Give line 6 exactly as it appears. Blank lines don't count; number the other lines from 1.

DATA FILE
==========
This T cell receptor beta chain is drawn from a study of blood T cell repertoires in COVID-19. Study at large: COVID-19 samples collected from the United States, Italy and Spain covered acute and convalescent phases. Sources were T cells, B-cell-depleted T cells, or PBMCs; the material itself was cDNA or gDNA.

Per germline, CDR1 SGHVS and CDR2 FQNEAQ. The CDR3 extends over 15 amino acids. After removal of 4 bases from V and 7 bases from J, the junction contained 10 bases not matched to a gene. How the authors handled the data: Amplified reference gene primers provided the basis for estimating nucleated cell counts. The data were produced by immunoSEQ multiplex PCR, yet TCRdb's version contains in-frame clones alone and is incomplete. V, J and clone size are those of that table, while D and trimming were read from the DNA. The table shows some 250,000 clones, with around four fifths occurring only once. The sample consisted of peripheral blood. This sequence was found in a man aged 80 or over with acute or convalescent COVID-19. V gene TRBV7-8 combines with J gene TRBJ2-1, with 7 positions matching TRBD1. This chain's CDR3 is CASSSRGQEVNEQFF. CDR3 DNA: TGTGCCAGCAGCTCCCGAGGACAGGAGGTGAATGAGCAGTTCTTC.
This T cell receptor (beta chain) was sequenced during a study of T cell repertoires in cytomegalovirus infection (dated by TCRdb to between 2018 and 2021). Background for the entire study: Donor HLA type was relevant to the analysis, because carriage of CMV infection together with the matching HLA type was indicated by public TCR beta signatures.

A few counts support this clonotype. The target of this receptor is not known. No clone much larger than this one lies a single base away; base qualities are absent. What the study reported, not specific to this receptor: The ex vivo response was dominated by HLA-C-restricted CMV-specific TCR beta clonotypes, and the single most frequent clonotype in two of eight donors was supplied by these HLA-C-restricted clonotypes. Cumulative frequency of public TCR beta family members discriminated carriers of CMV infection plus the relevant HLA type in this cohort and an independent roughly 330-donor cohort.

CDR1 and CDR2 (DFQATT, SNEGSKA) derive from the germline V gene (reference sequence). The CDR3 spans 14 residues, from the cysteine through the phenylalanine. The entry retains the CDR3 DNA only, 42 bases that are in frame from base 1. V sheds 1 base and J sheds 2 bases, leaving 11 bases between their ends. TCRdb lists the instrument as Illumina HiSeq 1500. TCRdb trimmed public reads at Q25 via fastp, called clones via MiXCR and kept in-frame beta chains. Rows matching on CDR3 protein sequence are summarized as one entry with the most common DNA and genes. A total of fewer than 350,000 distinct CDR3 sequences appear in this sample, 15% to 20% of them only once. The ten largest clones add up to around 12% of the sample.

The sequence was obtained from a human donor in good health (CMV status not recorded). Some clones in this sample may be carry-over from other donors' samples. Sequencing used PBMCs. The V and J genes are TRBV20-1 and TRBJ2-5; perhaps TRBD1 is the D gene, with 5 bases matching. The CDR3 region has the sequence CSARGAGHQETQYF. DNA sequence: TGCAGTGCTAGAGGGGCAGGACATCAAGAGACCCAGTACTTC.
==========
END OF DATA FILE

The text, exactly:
The sequence was obtained from a human donor in good health (CMV status not recorded). Some clones in this sample may be carry-over from other donors' samples. Sequencing used PBMCs. The V and J genes are TRBV20-1 and TRBJ2-5; perhaps TRBD1 is the D gene, with 5 bases matching. The CDR3 region has the sequence CSARGAGHQETQYF. DNA sequence: TGCAGTGCTAGAGGGGCAGGACATCAAGAGACCCAGTACTTC.